Learning in reverse brought Kogi chef Roy Choi to the top

Roy Choi, of Kogi truck fame, talks to the crowd at the L.A. Times Festival of Books. Choi has always insisted he is a cook for the people and that his trucks offer up his ode to Los Angeles.
(Tom Politeo / For The Times)

All roads lead back to the Kogi truck.

“It’s like my ‘Sweet Caroline’ and I’m Neil Diamond,” Roy Choi said. “I’ll never be able to outlive Kogi. Kogi is a beast.”


The chef was attempting to articulate what spawning that marvel of Korean barbecued ribs enveloped in tortillas has meant to him in front of a crowd at the 19th-annual L.A. Times Festival of Books. The sprawling two-day event at USC features readings, screenings, musical performances and cooking demonstrations.

Under an unforgiving sun, hundreds listened as Choi conversed with Times food critic Jonathan Gold about the journey touched upon in his book “L.A. Son: My Life, My City, My Food.”

Successful restaurants, worldwide praise, celebrity persona — Choi has always insisted that he is a cook for the people and that his trucks offer up his ode to Los Angeles.

“I don’t know if I’ll ever be as good as I was when I started Kogi, but I strive for that,” he said.


A reluctant student growing up, Choi entered the Culinary Institute of America at 26 and found it “fit like a glove.”

He became the scholar he once mocked — the kid in the front of class eagerly raising his hand. Still, Choi said he felt unprepared when he accepted an internship at the famed French restaurant Le Bernardin in New York.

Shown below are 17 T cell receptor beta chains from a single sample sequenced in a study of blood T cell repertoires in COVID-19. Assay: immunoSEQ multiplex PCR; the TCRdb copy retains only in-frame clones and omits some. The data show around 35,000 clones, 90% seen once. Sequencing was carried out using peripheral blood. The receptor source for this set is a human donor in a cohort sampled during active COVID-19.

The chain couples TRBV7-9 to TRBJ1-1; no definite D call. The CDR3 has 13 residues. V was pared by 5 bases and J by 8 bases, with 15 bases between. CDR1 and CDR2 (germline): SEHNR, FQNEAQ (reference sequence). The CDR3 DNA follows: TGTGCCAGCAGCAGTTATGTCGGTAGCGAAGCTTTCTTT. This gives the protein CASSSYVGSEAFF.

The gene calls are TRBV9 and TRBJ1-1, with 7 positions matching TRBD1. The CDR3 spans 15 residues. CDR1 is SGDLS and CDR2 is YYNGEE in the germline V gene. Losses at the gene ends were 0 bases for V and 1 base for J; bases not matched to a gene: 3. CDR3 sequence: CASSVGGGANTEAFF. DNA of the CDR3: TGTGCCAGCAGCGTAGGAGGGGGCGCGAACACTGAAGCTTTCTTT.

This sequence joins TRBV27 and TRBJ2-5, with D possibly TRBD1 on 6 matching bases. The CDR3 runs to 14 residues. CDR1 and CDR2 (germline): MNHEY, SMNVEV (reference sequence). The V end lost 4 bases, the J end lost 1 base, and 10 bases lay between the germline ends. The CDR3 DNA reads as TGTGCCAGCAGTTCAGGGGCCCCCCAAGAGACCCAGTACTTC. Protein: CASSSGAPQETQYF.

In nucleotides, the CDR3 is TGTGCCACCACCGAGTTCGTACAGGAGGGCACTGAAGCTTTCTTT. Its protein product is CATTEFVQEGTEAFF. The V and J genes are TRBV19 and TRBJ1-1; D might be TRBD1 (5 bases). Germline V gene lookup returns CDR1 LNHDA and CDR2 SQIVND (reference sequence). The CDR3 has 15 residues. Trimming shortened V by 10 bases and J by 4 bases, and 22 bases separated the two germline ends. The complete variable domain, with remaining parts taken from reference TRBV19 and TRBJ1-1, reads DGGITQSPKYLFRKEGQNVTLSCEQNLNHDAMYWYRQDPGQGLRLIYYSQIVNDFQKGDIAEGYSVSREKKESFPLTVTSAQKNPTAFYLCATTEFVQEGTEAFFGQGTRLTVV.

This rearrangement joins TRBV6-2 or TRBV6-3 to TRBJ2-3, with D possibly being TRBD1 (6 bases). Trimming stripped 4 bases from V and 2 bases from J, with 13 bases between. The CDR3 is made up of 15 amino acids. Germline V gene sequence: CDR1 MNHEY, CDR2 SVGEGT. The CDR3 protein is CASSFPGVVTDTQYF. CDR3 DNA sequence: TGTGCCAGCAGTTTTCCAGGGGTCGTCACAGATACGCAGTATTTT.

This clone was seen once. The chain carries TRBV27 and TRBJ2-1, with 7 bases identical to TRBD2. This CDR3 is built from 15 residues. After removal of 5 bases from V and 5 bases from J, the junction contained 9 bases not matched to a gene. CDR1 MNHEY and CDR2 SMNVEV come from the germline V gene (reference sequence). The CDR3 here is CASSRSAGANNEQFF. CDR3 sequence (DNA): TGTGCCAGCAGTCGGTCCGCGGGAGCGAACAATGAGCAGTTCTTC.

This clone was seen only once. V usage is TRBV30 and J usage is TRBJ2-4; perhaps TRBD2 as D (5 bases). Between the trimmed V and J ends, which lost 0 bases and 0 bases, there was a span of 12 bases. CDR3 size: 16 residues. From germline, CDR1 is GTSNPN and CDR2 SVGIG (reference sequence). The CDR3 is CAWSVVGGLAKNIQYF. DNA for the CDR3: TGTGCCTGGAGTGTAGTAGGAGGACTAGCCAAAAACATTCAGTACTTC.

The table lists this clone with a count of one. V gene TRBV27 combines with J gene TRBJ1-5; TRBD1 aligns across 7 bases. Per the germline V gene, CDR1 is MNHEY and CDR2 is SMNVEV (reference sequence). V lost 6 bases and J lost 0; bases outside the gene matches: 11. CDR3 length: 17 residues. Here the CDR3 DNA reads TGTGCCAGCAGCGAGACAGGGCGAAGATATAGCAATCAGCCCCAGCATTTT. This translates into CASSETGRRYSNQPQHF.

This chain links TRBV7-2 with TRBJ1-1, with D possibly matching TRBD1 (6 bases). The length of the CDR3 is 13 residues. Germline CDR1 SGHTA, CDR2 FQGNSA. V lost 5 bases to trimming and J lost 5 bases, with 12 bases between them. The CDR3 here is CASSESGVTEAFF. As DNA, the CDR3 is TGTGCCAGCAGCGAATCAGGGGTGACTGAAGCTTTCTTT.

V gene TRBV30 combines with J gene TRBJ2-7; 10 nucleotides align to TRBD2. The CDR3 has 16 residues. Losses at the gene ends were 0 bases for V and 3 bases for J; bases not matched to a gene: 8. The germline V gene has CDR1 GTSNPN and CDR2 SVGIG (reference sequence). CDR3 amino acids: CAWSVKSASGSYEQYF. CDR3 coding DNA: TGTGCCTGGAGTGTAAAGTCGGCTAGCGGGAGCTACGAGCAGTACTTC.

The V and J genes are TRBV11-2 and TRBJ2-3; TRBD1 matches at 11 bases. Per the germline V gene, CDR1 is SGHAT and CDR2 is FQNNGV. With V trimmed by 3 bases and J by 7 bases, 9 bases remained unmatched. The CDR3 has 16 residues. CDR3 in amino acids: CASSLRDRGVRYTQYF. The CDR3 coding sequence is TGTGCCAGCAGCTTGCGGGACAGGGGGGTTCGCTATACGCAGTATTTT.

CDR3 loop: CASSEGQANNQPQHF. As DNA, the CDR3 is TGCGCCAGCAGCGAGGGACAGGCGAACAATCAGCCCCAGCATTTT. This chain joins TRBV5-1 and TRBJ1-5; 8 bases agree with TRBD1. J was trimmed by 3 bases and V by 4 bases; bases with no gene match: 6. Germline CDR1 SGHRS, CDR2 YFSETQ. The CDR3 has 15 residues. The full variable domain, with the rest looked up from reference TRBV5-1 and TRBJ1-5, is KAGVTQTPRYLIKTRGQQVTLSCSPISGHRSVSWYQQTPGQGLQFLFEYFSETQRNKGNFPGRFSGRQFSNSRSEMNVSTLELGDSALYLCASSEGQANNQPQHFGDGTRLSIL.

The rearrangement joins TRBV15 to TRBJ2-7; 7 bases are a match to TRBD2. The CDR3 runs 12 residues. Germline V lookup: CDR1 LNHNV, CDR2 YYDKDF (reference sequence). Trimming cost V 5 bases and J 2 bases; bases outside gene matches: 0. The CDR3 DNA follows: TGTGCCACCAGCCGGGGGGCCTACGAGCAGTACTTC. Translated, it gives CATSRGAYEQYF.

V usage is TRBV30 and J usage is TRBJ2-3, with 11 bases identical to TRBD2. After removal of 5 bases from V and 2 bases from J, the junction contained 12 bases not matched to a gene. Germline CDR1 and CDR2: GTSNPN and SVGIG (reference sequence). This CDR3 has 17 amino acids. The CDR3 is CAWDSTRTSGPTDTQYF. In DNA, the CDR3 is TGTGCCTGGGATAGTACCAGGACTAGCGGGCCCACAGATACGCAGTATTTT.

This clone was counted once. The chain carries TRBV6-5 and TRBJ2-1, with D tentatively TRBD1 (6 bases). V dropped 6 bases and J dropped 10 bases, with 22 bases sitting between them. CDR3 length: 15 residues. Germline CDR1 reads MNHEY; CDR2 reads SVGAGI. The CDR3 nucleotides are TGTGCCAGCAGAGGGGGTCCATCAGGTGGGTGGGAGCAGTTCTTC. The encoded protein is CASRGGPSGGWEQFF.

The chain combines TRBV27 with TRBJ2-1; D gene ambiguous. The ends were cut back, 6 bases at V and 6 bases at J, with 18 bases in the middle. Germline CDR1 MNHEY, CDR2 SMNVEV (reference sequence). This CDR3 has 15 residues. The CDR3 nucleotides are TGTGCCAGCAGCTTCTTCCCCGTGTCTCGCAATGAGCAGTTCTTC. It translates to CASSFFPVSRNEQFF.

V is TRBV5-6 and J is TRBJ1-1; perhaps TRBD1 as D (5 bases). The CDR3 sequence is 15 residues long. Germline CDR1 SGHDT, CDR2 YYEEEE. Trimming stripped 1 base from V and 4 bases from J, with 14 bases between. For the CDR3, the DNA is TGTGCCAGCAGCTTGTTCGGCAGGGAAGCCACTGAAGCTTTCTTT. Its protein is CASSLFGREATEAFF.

Afterward, his trajectory shifted and he went on to work at hotels, creating banquet meals while his peers earned accolades at exclusive eateries.

The jobs were humbling, but forced him to perfect and reinvent American classics like pot roast and chicken a la king. He didn’t know it at the time, but the experience would give him an edge when it came to mass production.


“My life has never been normal, so in a way I think it was meant for me to learn in a reverse way so I could come back and make Kogi,” Choi said.

The son of Korean immigrants, Choi has long championed his roots and his passion for a city that helped launch the movement that popularized meals on wheels. In turn, he has received much love from locals who see him as a tangible version of an accomplished chef — one who rocks camouflage pants, a maze of tattoos on his arms and, of course, a Los Angeles Dodgers baseball cap. Choi speaks from the heart and when he slipped in the occasional expletive, the audience — a range of races and ages — couldn’t help but laugh.


“He’s a really crucial part of L.A. culture,” said Nelson Ng, who stood in a long line to have Choi sign a copy of his book. “An Asian man making it big in the culinary world is huge. He’s really inspiring. “

The 44-year-old attorney has been a longtime fan of Choi’s and said he came to the festival specifically “to see the real genuine article.” He, like many in attendance, had eaten Choi’s food and seen him on television, but was curious about the chef up close and personal.


Choi did not appear to disappoint as he swapped memories with Gold about the first time they met (in a Rosemead parking lot just before the Kogi truck ran out of food) and their culinary trip along Oahu’s North Shore, where they choked down an unsavory version of Korean tacos.

The chat closed with Choi talking about his latest foray, a highly personal endeavor in the heart of Koreatown called Pot. For the chef whose family once lived near Olympic Boulevard and Vermont Avenue, it feels as if things have come full circle.


“It’s like a therapy restaurant,” he said. “I’m playing out my whole life to you.”